Friday, May 24, 2013
Face first into the culture
We spent a lot of time talking about culture in the Cuso International training we took in Canada before moving to Honduras last year. The course facilitators cautioned us repeatedly that real cultural differences go much deeper than the clothing styles, language, food and general habits of a country that a foreigner first notices.
They were right. It’s the “soft culture” stuff you have to watch out for – the things you tend not to see until they trip you up.
For instance, I now recognize that I’m much too direct in my interactions with people here. I give people a quick hello and then bam, I'm on to whatever topic I'm there for. It wasn’t a problem in the early months when my Spanish skills were in their infancy, but it’s becoming more of an issue now that I can actually talk.
Cuso did alert us to the cultural differences around conversation, blunt talkers not being the general rule in countries like Honduras. Still, it’s tough to curb that instinct.
Hondurans will spend a good 10 minutes of gentle warm-up with somebody before they get to the point: how's the kids; boy, it's been hot this past week; are those chilies you've got planted over there? If you’ve come to their house to talk business, expect to pull up a chair on the porch, drink a big glass of horchata, and wait and wait before anyone gets around to the real reason for the visit. Even the emails down here start with a couple of paragraphs of abrazos (hugs) and blessings from God before they cut to the chase.
Then there’s shop culture. In the small stores especially, people don’t really line up to pay for their things. It’s more of a horizontal exercise, with everyone standing along the counter in an unclear order waiting for the clerk to give them a signal that it’s their turn. None of the customers ever shows so much as a hint of impatience while experiencing this.
At first I stood back at a respectful distance, fearful of looking like the big, pushy gringa demanding service first. But you can stand there a long time if you don’t get at least a little pushy. Now I make an effort to inch closer to the counter as I wait, and have taken up the habit of my fellow customers of having money clearly evident in my hand. It seems to help.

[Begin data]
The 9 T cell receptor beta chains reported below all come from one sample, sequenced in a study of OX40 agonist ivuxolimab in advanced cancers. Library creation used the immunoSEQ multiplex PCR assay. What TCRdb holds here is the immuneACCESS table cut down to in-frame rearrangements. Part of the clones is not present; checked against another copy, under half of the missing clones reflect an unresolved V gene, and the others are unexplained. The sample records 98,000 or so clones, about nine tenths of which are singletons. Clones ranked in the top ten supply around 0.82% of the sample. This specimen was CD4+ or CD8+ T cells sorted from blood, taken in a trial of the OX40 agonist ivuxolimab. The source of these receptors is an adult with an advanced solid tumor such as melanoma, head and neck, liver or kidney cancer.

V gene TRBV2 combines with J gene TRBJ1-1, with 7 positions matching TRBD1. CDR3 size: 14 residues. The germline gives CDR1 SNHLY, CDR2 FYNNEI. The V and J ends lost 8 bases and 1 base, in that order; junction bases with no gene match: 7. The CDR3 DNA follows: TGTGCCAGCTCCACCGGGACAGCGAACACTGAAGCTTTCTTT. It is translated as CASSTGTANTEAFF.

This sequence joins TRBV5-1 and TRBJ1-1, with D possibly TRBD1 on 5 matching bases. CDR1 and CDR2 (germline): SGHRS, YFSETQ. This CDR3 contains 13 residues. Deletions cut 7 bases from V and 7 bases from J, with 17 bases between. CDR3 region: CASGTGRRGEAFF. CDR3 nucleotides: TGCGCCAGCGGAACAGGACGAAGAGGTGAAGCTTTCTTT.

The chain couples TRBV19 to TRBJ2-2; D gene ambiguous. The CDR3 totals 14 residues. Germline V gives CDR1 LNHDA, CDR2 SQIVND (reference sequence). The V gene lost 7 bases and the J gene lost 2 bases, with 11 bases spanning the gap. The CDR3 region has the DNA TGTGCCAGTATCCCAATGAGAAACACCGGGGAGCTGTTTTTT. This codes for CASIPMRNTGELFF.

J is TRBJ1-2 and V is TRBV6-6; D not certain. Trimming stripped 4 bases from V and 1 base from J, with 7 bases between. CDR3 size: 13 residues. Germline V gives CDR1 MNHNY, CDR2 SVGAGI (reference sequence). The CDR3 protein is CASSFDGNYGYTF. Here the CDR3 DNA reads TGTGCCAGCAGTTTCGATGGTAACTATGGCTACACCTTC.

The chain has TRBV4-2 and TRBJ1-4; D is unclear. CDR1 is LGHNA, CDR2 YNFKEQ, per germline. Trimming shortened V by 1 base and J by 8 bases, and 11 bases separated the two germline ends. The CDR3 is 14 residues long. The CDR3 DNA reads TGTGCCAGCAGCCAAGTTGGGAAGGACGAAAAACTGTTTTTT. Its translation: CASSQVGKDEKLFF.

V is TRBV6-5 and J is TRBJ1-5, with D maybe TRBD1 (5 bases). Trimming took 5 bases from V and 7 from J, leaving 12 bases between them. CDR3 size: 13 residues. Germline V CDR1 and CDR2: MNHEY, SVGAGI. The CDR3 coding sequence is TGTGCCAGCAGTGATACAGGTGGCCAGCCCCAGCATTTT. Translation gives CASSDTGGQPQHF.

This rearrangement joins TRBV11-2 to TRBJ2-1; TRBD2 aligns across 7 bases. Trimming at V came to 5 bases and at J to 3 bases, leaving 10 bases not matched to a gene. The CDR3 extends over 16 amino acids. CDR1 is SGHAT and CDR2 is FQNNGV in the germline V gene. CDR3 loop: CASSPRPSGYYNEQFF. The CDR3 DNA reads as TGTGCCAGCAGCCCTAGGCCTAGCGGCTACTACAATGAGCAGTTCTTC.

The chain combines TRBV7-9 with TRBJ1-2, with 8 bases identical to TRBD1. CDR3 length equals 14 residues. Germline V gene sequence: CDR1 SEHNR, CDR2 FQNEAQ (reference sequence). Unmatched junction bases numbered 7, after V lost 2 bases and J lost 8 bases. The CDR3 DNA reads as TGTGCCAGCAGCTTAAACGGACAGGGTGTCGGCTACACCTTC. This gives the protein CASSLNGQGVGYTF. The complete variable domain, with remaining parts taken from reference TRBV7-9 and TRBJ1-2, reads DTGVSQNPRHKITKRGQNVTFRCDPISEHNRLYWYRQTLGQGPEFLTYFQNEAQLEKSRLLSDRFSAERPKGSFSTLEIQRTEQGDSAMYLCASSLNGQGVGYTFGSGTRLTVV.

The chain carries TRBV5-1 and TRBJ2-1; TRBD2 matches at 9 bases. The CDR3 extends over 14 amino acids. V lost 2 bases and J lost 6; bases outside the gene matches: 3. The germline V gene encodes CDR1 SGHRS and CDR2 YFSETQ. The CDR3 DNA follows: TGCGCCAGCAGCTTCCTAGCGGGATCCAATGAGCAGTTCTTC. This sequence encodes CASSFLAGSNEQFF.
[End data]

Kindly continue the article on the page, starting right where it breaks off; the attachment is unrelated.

The other day when I was at a drug store buying hair product, the clerk fetched a co-worker from the other side of the store and they proceeded to have an intense conversation with each other about how the other young woman got her hair so shiny and smooth.
At first I was baffled, and slightly irritated that the clerk had chosen to get into a personal conversation before she rang through my sale. But then it dawned on me that the exchange was for my benefit. They were making suggestions to me, in their indirect way, about products I might want to try to get the same luxe hair as the other girl.
I admit, the indirectness is one of the parts of Honduras culture that I like the least. No big deal when it manifests as two young women dropping hints about hair products, but it’s a real irritant when you’re trying to resolve a problem.
Rather than just give it to you straight and risk that you won’t like what you hear, people will say whatever they think will make you go away happy. But the third or fourth time that happens and the problem is still no nearer to being resolved, let me tell you, you’re no longer going away happy.
I’ve learned to quit asking people for directions, or what time the parade starts, or where the meeting’s going to be. It seems they can’t bring themselves to tell you that they don’t have a clue. So they just make something up.
One night in Santa Rosa de Copan, we wandered for almost an hour on the advice of six different locals we asked for help, looking for a restaurant that turned out to be two minutes away from our hotel. I’ve had similar experiences when I’ve asked about which bus to catch, or when the next one was leaving. Or from where.
But hey, so we get lost once in a while. So we experience occasional bouts of unbearable frustration trying to resolve a customer-service problem that is never, ever going to get resolved. I like the place, and in fact am starting to feel the cultural disconnect more now when I’m back in the impersonal, insulated and harried culture of my own land.
I like that people want to talk here. I’m even getting better at not glancing around nervously during our conversations to see what time it is and whether I’m late, because I’ve now been here long enough to know that whoever I’m rushing off to see will almost certainly show up later than me anyway. I like the ritual of greeting every person I walk past.
And sometimes, the fellow from the Copan Ruinas post office runs out into the street as my spouse or I are passing by to tell us that we’ve got mail. Now there’s a cultural difference I could get used to.